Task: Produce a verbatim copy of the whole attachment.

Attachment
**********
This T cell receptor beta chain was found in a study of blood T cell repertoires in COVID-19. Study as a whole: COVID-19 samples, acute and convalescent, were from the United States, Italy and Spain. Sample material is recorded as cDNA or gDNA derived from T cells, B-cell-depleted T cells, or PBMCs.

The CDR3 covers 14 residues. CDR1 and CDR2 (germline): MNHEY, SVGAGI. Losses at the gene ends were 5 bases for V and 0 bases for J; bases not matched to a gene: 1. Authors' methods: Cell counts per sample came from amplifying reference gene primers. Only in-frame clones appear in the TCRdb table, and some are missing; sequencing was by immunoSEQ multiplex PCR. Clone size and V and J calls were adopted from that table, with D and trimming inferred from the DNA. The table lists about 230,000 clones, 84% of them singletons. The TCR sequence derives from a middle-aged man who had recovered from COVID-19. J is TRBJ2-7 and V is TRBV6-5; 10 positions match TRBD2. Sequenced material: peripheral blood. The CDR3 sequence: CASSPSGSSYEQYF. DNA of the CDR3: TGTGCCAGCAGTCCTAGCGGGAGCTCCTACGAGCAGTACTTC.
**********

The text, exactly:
This T cell receptor beta chain was found in a study of blood T cell repertoires in COVID-19. Study as a whole: COVID-19 samples, acute and convalescent, were from the United States, Italy and Spain. Sample material is recorded as cDNA or gDNA derived from T cells, B-cell-depleted T cells, or PBMCs.

The CDR3 covers 14 residues. CDR1 and CDR2 (germline): MNHEY, SVGAGI. Losses at the gene ends were 5 bases for V and 0 bases for J; bases not matched to a gene: 1. Authors' methods: Cell counts per sample came from amplifying reference gene primers. Only in-frame clones appear in the TCRdb table, and some are missing; sequencing was by immunoSEQ multiplex PCR. Clone size and V and J calls were adopted from that table, with D and trimming inferred from the DNA. The table lists about 230,000 clones, 84% of them singletons. The TCR sequence derives from a middle-aged man who had recovered from COVID-19. J is TRBJ2-7 and V is TRBV6-5; 10 positions match TRBD2. Sequenced material: peripheral blood. The CDR3 sequence: CASSPSGSSYEQYF. DNA of the CDR3: TGTGCCAGCAGTCCTAGCGGGAGCTCCTACGAGCAGTACTTC.